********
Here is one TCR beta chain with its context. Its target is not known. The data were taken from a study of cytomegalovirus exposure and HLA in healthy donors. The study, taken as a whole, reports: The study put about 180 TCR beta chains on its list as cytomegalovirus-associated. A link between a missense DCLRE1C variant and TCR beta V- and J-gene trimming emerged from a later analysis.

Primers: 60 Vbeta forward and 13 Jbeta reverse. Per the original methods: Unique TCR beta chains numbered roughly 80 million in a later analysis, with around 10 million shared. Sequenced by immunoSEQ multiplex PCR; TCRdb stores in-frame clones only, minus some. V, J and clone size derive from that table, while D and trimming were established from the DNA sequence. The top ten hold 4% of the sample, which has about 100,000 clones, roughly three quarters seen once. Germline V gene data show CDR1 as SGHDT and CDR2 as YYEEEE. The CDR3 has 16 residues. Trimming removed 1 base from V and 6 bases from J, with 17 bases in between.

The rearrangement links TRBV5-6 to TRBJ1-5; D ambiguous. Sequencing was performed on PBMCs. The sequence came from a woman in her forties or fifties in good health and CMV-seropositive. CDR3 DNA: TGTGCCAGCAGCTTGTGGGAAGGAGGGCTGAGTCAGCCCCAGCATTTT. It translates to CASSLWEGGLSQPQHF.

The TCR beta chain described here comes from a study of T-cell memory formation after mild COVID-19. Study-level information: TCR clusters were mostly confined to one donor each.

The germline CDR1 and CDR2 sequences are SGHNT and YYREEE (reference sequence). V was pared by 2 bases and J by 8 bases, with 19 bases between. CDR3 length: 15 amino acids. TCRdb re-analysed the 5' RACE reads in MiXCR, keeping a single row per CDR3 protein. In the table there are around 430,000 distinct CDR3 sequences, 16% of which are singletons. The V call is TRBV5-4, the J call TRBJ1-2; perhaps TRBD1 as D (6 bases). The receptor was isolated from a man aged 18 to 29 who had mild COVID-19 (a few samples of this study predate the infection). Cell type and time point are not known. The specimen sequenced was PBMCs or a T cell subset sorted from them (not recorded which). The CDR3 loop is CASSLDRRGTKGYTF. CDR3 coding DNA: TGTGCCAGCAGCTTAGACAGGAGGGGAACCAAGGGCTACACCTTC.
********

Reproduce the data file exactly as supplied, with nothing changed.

Here is one TCR beta chain with its context. Its target is not known. The data were taken from a study of cytomegalovirus exposure and HLA in healthy donors. The study, taken as a whole, reports: The study put about 180 TCR beta chains on its list as cytomegalovirus-associated. A link between a missense DCLRE1C variant and TCR beta V- and J-gene trimming emerged from a later analysis.

Primers: 60 Vbeta forward and 13 Jbeta reverse. Per the original methods: Unique TCR beta chains numbered roughly 80 million in a later analysis, with around 10 million shared. Sequenced by immunoSEQ multiplex PCR; TCRdb stores in-frame clones only, minus some. V, J and clone size derive from that table, while D and trimming were established from the DNA sequence. The top ten hold 4% of the sample, which has about 100,000 clones, roughly three quarters seen once. Germline V gene data show CDR1 as SGHDT and CDR2 as YYEEEE. The CDR3 has 16 residues. Trimming removed 1 base from V and 6 bases from J, with 17 bases in between.

The rearrangement links TRBV5-6 to TRBJ1-5; D ambiguous. Sequencing was performed on PBMCs. The sequence came from a woman in her forties or fifties in good health and CMV-seropositive. CDR3 DNA: TGTGCCAGCAGCTTGTGGGAAGGAGGGCTGAGTCAGCCCCAGCATTTT. It translates to CASSLWEGGLSQPQHF.

The TCR beta chain described here comes from a study of T-cell memory formation after mild COVID-19. Study-level information: TCR clusters were mostly confined to one donor each.

The germline CDR1 and CDR2 sequences are SGHNT and YYREEE (reference sequence). V was pared by 2 bases and J by 8 bases, with 19 bases between. CDR3 length: 15 amino acids. TCRdb re-analysed the 5' RACE reads in MiXCR, keeping a single row per CDR3 protein. In the table there are around 430,000 distinct CDR3 sequences, 16% of which are singletons. The V call is TRBV5-4, the J call TRBJ1-2; perhaps TRBD1 as D (6 bases). The receptor was isolated from a man aged 18 to 29 who had mild COVID-19 (a few samples of this study predate the infection). Cell type and time point are not known. The specimen sequenced was PBMCs or a T cell subset sorted from them (not recorded which). The CDR3 loop is CASSLDRRGTKGYTF. CDR3 coding DNA: TGTGCCAGCAGCTTAGACAGGAGGGGAACCAAGGGCTACACCTTC.